The deli menu is a fairly classic assemblage of soups, salads, and sandwiches, but in McGill’s kitchen these lunchtime staples are crafted largely with ingredients produced with care on the island. The deli will serve up, say, a sandwich of house-smoked pulled pork, or perhaps an heirloom potato salad made with Bainbridge-grown heirlooms and Hitchcock’s own bacon.
McGill says he also takes the coffee program very seriously, and is backing that up with a Bosco espresso machine, direct from Naples and possessing towering levers that should be operated only by people who know what they’re doing. The shop will also sell proteins and produce, providing a place for many of Bainbridge’s growers to showcase their eggs, foraged mushrooms or other small-scale finds. Home cooks can buy the same locally sourced meat and seafood served at the restaurant.
The charcuterie component of his new establishment gives McGill a place to showcase (and produce) the cured and preserved meats that punctuate the menu over at Hitchcock. He’s ready to sell his cured Basque-style chorizo, air-dried duck breast, lonza, bacon and pancetta that’s been hung to dry for about three weeks. You can also pick up terrines of pork, sweetbreads and perhaps even duck.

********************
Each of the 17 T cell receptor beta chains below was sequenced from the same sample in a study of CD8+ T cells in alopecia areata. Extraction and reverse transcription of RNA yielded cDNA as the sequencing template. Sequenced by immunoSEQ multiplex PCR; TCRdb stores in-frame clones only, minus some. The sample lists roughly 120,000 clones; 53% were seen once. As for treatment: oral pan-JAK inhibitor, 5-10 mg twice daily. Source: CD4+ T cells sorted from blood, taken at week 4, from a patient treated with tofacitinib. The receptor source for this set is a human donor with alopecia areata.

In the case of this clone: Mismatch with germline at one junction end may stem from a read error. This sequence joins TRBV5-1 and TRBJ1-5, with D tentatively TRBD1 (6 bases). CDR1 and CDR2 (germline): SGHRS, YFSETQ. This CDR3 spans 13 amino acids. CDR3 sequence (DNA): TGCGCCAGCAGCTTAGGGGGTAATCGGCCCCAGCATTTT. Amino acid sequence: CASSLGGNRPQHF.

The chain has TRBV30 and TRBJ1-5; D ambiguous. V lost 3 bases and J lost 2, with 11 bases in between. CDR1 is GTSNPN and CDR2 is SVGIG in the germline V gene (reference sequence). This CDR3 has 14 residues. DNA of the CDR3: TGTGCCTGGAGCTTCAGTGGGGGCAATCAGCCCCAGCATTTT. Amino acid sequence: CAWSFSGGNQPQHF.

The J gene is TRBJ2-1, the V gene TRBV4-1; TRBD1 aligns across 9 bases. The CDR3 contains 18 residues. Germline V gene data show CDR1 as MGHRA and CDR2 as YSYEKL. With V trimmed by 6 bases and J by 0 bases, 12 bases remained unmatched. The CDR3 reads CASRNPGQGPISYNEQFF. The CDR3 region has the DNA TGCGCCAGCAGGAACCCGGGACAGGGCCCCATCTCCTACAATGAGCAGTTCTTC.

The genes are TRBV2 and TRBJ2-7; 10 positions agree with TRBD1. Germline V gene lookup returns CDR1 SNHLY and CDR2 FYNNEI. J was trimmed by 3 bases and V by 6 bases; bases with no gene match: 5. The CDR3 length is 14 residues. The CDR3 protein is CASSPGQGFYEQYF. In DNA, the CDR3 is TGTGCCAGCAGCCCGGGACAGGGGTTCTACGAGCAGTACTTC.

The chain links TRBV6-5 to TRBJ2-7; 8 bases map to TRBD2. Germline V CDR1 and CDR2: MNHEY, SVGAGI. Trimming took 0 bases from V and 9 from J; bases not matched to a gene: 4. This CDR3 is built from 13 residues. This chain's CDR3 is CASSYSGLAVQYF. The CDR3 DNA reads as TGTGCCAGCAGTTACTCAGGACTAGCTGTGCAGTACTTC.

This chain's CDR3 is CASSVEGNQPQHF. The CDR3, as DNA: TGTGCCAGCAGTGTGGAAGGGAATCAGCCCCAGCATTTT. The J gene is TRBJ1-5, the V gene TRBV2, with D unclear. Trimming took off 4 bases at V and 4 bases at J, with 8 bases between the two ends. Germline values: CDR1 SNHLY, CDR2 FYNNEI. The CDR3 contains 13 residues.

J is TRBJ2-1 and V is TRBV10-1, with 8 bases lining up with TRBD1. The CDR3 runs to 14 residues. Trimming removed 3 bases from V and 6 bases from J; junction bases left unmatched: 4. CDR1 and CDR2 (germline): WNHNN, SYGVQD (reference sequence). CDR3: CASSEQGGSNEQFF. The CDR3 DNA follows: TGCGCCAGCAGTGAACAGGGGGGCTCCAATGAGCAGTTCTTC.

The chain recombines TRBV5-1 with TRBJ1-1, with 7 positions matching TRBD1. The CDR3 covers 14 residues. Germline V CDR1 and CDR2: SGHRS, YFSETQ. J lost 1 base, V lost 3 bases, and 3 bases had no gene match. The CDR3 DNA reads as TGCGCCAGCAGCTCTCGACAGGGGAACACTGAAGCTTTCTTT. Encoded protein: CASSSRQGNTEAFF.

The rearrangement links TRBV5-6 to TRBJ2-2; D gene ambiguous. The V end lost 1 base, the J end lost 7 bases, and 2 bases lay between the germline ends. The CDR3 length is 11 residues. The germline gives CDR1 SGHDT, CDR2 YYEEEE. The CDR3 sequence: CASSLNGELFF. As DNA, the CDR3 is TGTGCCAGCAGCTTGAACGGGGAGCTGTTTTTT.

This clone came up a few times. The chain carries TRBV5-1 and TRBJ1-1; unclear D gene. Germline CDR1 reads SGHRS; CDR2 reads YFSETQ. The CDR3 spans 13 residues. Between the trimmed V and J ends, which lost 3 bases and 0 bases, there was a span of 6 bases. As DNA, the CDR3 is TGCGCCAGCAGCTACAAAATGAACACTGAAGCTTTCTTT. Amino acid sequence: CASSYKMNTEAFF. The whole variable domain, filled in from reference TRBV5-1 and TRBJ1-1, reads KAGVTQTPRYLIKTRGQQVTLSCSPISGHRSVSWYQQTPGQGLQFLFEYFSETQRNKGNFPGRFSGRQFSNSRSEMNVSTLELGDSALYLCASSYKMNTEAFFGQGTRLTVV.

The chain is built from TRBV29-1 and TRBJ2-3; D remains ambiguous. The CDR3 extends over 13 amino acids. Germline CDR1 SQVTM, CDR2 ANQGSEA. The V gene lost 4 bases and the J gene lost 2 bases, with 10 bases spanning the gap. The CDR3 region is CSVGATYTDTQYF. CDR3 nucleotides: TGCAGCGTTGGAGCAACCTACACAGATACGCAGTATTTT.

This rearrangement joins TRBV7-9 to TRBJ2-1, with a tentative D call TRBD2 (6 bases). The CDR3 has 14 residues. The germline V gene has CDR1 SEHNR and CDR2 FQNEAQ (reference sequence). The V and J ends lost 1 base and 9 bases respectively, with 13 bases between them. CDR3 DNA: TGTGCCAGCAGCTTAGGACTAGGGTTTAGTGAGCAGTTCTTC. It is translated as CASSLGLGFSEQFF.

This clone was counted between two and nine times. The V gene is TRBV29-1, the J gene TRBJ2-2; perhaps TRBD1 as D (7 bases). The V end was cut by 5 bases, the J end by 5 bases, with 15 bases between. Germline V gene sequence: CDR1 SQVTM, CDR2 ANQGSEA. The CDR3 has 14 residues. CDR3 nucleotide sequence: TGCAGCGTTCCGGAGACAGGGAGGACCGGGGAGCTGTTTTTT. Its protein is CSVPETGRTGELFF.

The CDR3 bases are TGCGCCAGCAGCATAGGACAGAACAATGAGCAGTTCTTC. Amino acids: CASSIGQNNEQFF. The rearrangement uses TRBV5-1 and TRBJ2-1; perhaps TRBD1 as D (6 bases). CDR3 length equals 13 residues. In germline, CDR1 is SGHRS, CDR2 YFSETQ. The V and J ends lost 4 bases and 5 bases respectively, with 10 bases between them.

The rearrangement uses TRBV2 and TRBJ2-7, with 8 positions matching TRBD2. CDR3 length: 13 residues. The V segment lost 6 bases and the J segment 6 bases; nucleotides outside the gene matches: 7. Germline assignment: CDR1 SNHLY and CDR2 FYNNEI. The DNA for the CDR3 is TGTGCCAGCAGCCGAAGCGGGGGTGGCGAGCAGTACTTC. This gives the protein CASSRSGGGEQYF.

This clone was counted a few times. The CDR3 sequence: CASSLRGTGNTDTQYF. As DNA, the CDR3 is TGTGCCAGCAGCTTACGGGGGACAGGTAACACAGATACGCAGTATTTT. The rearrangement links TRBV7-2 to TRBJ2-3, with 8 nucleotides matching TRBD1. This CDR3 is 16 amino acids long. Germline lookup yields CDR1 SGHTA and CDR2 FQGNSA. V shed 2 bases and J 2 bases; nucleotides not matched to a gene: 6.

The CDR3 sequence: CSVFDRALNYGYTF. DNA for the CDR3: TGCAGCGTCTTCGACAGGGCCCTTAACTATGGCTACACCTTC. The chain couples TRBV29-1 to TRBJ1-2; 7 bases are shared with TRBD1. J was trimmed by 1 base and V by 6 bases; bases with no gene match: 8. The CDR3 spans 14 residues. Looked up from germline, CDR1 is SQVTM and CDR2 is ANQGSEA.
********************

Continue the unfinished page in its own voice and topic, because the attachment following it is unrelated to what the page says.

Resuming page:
With Blackbird Bakery right across the street, McGill figured he’d do something a little different with his pastry program. Bainbridge resident Tamas Ronyai, a longtime chef in the US, Canada and elsewhere, and currently a culinary instructor at FareStart, is at the ready with macarons, madeleines, and Austrian-style coffee cake. Online bios of Ronyai say he trained in pastry at 150-year-old Parisian pastry shop Laduree, and worked as executive chef at Safeco Field.
Deli hours will be 10 to 7 to start. Once McGill develops a rhythm with his new establishment, he says he will start opening at 7am, when most people are clamoring for coffee.